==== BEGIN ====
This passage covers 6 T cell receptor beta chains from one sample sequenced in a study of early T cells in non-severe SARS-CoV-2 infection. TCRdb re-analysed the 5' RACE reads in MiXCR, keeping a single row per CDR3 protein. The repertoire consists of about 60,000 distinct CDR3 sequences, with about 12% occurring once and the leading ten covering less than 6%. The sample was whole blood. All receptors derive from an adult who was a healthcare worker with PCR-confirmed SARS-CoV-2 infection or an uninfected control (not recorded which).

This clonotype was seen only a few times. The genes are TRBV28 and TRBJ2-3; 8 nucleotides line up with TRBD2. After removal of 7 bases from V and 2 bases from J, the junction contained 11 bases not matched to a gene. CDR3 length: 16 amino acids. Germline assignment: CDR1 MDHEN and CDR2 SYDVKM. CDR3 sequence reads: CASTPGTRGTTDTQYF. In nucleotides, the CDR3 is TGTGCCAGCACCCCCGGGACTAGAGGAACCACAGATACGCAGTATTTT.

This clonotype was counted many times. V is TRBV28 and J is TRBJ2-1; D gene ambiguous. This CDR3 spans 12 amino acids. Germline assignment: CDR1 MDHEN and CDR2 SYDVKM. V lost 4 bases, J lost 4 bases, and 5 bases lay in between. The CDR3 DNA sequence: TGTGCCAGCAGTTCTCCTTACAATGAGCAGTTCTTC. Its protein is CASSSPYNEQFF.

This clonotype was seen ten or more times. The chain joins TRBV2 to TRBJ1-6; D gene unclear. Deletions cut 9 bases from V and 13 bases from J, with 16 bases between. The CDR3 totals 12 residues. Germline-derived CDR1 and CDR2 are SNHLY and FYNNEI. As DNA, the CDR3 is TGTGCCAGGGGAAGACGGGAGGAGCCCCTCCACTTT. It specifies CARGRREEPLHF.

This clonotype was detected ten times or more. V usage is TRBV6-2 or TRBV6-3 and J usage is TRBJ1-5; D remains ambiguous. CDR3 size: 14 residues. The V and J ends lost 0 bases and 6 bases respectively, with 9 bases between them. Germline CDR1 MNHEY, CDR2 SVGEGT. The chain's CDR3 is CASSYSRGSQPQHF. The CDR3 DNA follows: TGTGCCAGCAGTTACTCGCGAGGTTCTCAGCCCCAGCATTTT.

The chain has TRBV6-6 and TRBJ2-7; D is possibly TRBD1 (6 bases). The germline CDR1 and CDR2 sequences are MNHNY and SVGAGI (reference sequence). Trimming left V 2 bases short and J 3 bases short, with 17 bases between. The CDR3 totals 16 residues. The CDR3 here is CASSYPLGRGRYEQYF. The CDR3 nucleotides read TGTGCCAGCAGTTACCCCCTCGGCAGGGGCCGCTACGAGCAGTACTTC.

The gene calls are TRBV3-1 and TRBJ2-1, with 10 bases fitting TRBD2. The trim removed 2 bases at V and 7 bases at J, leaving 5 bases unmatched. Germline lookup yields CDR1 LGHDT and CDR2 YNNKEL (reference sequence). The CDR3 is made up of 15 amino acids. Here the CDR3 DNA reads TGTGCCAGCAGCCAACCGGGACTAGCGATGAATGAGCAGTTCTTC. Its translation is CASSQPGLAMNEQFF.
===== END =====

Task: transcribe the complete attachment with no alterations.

This passage covers 6 T cell receptor beta chains from one sample sequenced in a study of early T cells in non-severe SARS-CoV-2 infection. TCRdb re-analysed the 5' RACE reads in MiXCR, keeping a single row per CDR3 protein. The repertoire consists of about 60,000 distinct CDR3 sequences, with about 12% occurring once and the leading ten covering less than 6%. The sample was whole blood. All receptors derive from an adult who was a healthcare worker with PCR-confirmed SARS-CoV-2 infection or an uninfected control (not recorded which).

This clonotype was seen only a few times. The genes are TRBV28 and TRBJ2-3; 8 nucleotides line up with TRBD2. After removal of 7 bases from V and 2 bases from J, the junction contained 11 bases not matched to a gene. CDR3 length: 16 amino acids. Germline assignment: CDR1 MDHEN and CDR2 SYDVKM. CDR3 sequence reads: CASTPGTRGTTDTQYF. In nucleotides, the CDR3 is TGTGCCAGCACCCCCGGGACTAGAGGAACCACAGATACGCAGTATTTT.

This clonotype was counted many times. V is TRBV28 and J is TRBJ2-1; D gene ambiguous. This CDR3 spans 12 amino acids. Germline assignment: CDR1 MDHEN and CDR2 SYDVKM. V lost 4 bases, J lost 4 bases, and 5 bases lay in between. The CDR3 DNA sequence: TGTGCCAGCAGTTCTCCTTACAATGAGCAGTTCTTC. Its protein is CASSSPYNEQFF.

This clonotype was seen ten or more times. The chain joins TRBV2 to TRBJ1-6; D gene unclear. Deletions cut 9 bases from V and 13 bases from J, with 16 bases between. The CDR3 totals 12 residues. Germline-derived CDR1 and CDR2 are SNHLY and FYNNEI. As DNA, the CDR3 is TGTGCCAGGGGAAGACGGGAGGAGCCCCTCCACTTT. It specifies CARGRREEPLHF.

This clonotype was detected ten times or more. V usage is TRBV6-2 or TRBV6-3 and J usage is TRBJ1-5; D remains ambiguous. CDR3 size: 14 residues. The V and J ends lost 0 bases and 6 bases respectively, with 9 bases between them. Germline CDR1 MNHEY, CDR2 SVGEGT. The chain's CDR3 is CASSYSRGSQPQHF. The CDR3 DNA follows: TGTGCCAGCAGTTACTCGCGAGGTTCTCAGCCCCAGCATTTT.

The chain has TRBV6-6 and TRBJ2-7; D is possibly TRBD1 (6 bases). The germline CDR1 and CDR2 sequences are MNHNY and SVGAGI (reference sequence). Trimming left V 2 bases short and J 3 bases short, with 17 bases between. The CDR3 totals 16 residues. The CDR3 here is CASSYPLGRGRYEQYF. The CDR3 nucleotides read TGTGCCAGCAGTTACCCCCTCGGCAGGGGCCGCTACGAGCAGTACTTC.

The gene calls are TRBV3-1 and TRBJ2-1, with 10 bases fitting TRBD2. The trim removed 2 bases at V and 7 bases at J, leaving 5 bases unmatched. Germline lookup yields CDR1 LGHDT and CDR2 YNNKEL (reference sequence). The CDR3 is made up of 15 amino acids. Here the CDR3 DNA reads TGTGCCAGCAGCCAACCGGGACTAGCGATGAATGAGCAGTTCTTC. Its translation is CASSQPGLAMNEQFF.